In order to escape from the horrors of insulated selfhood most men and women choose, most of the time, to go neither up nor down, but sideways. They identify themselves with some cause wider than their own immediate interests, but not degradingly lower and, if higher, higher only within the range of current social values. This horizontal, or nearly horizontal, self-transcendence may be into something as trivial as a hobby, or as precious as married love. It can be brought about through self-identification with any human activity, from running a business to research in nuclear physics, from composing music to collecting stamps, from campaigning for political office to educating children or studying the mating habits of birds. Horizontal self-transcendence is of the utmost importance. Without it, there would be no art, no science, no law, no philosophy, indeed no civilization. And there would also be no war, no odium theologicum or ideologicum, no systematic intolerance, no persecution. These great goods and these enormous evils are the fruits of man's capacity for total and continuous self-identification with an idea, a feeling, a cause. How can we have the good without the evil, a high civilization without saturation bombing or the extermination of religious and political heretics? The answer is that we cannot have it so long as our self-transcendence remains merely horizontal. When we identify ourselves with an idea or a cause we are in fact worshipping something homemade, something partial and parochial, something that, however noble, is yet all too human. 'Patriotism,' as a great patriot concluded on the eve of her execution by her country's enemies, 'is not enough.' Neither is socialism, nor communism, nor capitalism; neither is art, nor science, nor public order, nor any given religion or church. All these are indispensable, but none of them is enough. Civilization demands from the individual devoted self-identification with the highest of human causes. But if this self-identification with what is human is not accompanied by a conscious and consistent effort to achieve upward self-transcendence into the universal life of the Spirit, the goods achieved will always be mingled with counterbalancing evils. 'We make', wrote Pascal, 'an idol of truth itself; for truth without charity is not God, but His image and idol, which we must neither love nor worship.' And it is not merely wrong to worship an idol; it is also exceedingly inexpedient. The worship of truth apart from charity - self-identification with science unaccompanied by self-identification with the Ground of all being - results in the kind of situation which now confronts us. Every idol, however exalted, turns out, in the long run, to be a Moloch, hungry for human sacrifice.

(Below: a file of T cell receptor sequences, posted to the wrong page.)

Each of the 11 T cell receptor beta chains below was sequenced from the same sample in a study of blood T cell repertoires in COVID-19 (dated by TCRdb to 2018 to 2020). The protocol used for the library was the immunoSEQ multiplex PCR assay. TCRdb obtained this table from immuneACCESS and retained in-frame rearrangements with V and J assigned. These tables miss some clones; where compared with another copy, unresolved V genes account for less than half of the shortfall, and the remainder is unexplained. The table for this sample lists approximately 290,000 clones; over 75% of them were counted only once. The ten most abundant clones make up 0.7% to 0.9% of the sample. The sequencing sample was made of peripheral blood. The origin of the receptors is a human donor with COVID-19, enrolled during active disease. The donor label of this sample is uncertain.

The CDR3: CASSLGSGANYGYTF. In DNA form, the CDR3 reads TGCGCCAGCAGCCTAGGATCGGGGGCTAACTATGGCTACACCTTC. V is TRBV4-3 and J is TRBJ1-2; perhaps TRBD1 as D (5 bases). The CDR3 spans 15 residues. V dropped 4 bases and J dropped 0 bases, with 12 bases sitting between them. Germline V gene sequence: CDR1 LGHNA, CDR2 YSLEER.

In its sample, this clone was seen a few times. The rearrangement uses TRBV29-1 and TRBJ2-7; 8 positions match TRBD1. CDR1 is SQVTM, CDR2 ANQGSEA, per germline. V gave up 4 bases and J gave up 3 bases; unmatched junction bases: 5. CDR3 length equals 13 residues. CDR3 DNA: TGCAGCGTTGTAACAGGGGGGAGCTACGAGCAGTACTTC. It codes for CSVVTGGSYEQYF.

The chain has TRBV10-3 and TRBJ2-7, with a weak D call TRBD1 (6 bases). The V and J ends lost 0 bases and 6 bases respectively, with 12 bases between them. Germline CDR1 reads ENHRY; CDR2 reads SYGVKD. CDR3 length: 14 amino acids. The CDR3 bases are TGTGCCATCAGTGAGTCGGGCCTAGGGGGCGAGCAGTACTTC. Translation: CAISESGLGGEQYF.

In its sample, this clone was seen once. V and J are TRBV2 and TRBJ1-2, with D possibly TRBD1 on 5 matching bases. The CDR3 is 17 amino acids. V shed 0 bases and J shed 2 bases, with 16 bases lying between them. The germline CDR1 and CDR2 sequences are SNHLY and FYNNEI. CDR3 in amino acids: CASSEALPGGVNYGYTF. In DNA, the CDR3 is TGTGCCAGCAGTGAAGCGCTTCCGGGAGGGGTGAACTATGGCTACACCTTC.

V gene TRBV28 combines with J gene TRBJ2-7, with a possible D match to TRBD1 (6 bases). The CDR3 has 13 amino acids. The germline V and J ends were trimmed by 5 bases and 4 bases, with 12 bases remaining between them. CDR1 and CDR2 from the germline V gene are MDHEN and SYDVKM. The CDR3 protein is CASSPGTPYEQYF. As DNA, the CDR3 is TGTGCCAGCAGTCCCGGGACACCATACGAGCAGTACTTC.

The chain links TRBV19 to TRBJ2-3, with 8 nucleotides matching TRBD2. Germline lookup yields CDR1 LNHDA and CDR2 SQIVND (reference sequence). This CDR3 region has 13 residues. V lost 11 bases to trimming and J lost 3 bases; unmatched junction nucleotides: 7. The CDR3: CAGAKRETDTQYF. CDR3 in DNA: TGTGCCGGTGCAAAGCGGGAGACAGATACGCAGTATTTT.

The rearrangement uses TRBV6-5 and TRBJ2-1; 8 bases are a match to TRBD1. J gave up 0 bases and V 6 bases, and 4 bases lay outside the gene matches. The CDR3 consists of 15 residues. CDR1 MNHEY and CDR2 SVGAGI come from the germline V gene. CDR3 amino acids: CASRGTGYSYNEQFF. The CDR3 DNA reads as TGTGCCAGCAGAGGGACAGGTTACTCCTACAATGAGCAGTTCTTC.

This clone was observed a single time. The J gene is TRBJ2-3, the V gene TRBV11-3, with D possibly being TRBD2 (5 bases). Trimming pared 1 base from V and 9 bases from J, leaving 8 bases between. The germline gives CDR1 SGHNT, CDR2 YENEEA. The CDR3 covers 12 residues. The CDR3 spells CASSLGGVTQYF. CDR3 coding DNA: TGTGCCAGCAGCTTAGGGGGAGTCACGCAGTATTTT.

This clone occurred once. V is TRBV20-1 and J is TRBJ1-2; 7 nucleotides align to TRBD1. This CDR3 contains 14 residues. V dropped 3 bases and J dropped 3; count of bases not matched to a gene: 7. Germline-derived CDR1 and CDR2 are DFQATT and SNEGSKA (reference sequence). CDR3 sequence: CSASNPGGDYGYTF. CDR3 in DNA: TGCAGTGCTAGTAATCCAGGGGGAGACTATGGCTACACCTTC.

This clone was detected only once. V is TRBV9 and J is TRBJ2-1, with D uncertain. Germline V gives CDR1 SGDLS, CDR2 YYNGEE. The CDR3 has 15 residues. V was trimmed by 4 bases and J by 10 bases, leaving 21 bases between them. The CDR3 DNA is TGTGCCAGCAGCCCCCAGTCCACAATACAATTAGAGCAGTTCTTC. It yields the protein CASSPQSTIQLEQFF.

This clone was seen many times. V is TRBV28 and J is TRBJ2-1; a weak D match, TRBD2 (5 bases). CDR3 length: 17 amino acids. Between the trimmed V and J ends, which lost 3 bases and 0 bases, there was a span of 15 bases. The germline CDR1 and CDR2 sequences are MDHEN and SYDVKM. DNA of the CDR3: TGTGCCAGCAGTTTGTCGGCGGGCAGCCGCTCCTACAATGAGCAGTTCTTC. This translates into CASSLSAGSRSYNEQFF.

10-15-2013, 05:27 PM